Urinary Incontinence (UI)

Urinary Incontinence is the umbrella term for any unintentional leakage of urine. It is a common cause of discomfort for millions of men worldwide suffering from temporary or chronic urinary issues. UI can be a very embarrassing condition that can cause a man to withdraw from social activities and curtail interactions with others. UI is also a symptom of many lower urinary tract conditions that should be evaluated by a medical professional. A thorough examination can rule out serious disorders such as bladder cancer or infection. There are three types of urinary incontinence:

  • Urge Incontinence
  • Stress Incontinence
  • Functional Incontinence

Urge Incontinence

Urge incontinence, also referred to as overactive bladder, occurs when the bladder contracts suddenly causing a significant urge to urinate. The underlying sources of urge incontinence are many and varied, with lifestyle, age and urine obstruction being three of the most common causes. Patients usually cannot reach the bathroom in time and may face embarrassment as a result. Urge incontinence can also be a symptom of Benign Prostatic Hyperplasia (BPH) which can cause the partial or complete obstruction of the urethra. Learn more about urge incontinence.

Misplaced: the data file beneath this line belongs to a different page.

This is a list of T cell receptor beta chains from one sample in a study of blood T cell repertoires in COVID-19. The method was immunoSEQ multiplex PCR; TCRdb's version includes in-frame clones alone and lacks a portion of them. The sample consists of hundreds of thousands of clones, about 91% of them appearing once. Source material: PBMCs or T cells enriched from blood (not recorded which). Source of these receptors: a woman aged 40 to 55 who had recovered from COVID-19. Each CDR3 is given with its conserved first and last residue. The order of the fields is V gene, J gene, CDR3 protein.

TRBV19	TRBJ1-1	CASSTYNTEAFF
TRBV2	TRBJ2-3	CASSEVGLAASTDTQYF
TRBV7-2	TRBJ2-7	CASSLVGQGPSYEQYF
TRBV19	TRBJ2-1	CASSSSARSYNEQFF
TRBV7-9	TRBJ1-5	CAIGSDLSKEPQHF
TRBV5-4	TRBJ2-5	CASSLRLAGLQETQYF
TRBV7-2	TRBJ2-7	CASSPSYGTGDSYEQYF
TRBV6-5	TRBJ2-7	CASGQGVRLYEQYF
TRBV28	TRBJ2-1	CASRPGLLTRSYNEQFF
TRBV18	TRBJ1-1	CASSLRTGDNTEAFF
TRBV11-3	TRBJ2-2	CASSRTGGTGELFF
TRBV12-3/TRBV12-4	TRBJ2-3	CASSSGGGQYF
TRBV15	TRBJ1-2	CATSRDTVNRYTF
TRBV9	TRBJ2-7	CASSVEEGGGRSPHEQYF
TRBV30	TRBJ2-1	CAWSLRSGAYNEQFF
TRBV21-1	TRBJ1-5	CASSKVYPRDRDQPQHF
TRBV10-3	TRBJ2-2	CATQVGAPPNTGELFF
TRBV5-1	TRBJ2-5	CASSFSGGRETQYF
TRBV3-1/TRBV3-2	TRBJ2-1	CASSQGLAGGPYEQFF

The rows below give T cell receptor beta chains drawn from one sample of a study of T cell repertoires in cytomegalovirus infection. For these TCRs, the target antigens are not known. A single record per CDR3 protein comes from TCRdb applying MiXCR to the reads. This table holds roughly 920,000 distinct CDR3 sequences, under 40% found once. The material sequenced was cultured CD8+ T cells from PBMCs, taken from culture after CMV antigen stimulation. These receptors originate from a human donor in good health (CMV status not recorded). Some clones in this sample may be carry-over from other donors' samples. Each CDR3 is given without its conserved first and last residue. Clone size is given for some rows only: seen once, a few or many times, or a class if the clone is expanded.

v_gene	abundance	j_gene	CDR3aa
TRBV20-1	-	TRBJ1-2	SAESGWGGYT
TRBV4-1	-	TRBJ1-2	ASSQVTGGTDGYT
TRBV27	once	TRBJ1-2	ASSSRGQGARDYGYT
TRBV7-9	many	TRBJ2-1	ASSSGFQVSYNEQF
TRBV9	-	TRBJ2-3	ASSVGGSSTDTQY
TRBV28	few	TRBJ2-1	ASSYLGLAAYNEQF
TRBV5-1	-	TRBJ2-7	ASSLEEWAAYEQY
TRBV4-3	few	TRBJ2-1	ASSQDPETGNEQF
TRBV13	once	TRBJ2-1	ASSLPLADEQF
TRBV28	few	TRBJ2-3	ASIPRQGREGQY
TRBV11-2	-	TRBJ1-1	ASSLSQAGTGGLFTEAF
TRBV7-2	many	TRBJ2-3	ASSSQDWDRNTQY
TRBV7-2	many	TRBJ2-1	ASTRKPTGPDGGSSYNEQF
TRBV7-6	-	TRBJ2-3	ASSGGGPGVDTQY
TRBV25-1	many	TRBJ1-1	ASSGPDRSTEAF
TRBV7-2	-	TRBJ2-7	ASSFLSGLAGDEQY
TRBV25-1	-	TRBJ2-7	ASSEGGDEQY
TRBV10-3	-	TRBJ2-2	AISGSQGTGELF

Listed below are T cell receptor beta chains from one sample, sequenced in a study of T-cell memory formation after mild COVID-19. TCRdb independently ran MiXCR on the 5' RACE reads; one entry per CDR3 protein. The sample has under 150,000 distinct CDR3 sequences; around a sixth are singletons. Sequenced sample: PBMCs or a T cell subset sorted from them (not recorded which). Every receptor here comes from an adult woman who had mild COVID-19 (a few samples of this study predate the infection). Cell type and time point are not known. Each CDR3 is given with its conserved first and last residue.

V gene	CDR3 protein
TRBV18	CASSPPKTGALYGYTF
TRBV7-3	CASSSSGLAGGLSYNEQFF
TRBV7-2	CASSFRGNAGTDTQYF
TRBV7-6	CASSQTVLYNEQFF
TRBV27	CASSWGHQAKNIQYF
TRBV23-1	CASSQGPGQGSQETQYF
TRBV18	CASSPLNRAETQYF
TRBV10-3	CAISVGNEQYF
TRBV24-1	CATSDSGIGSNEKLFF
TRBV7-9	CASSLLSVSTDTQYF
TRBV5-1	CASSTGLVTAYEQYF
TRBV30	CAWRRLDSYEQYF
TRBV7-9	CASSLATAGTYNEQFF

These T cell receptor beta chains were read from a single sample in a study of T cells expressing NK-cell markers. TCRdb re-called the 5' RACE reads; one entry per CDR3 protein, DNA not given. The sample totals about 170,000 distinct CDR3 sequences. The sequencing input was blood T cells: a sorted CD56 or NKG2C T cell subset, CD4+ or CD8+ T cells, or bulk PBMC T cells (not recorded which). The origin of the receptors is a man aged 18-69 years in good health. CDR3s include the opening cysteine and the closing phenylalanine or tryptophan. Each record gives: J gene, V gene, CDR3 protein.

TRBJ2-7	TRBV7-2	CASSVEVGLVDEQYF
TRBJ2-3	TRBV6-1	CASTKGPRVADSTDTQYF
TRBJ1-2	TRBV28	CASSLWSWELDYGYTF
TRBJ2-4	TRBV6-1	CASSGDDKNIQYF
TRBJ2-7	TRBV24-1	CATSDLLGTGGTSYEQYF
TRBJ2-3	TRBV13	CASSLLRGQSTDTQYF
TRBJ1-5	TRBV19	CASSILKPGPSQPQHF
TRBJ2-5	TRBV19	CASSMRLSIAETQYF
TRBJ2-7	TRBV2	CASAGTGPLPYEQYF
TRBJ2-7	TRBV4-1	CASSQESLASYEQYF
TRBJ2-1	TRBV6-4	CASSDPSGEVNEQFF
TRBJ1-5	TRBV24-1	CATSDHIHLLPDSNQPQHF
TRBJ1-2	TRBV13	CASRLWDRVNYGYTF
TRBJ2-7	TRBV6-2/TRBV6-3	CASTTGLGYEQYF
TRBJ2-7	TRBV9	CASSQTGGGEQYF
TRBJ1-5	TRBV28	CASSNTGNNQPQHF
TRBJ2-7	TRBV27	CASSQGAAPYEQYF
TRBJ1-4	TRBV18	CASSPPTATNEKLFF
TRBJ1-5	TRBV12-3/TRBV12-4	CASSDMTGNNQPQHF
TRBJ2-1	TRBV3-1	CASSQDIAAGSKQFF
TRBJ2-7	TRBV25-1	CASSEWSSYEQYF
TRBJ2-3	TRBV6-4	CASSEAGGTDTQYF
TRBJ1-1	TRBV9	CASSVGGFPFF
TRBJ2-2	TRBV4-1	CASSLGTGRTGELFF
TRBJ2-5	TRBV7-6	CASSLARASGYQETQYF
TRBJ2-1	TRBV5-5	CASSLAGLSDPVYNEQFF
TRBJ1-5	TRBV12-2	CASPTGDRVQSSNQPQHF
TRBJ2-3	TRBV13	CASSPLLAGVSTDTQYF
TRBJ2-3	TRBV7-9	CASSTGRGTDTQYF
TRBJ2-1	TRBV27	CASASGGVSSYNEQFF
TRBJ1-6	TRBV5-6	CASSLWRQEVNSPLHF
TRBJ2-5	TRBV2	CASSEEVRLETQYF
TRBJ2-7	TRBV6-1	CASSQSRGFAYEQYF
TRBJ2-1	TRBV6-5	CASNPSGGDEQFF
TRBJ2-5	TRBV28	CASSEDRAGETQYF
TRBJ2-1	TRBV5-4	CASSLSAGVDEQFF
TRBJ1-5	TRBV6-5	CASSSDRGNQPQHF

Stress Incontinence

Additional pressure or stress on the abdomen can force urine out of the bladder when someone least expects it. These pressures can be caused by obesity or previous pelvic surgery and require the patient to urinate frequently to avoid a mishap. Stress incontinence can be caused by regular everyday activities such as laughing, sneezing, coughing and other activities that stress the abdomen. A combination of urge and stress incontinence is aptly named mixed incontinence.

Functional Incontinence

Functional incontinence occurs when a patient loses their ability to reach the bathroom in time to urinate. This is usually a problem with a person’s motor functions versus a problem with the bladder itself. Causes of functional incontinence may include mild or severe physical disability or the progression of degenerative neurological diseases such as dementia.

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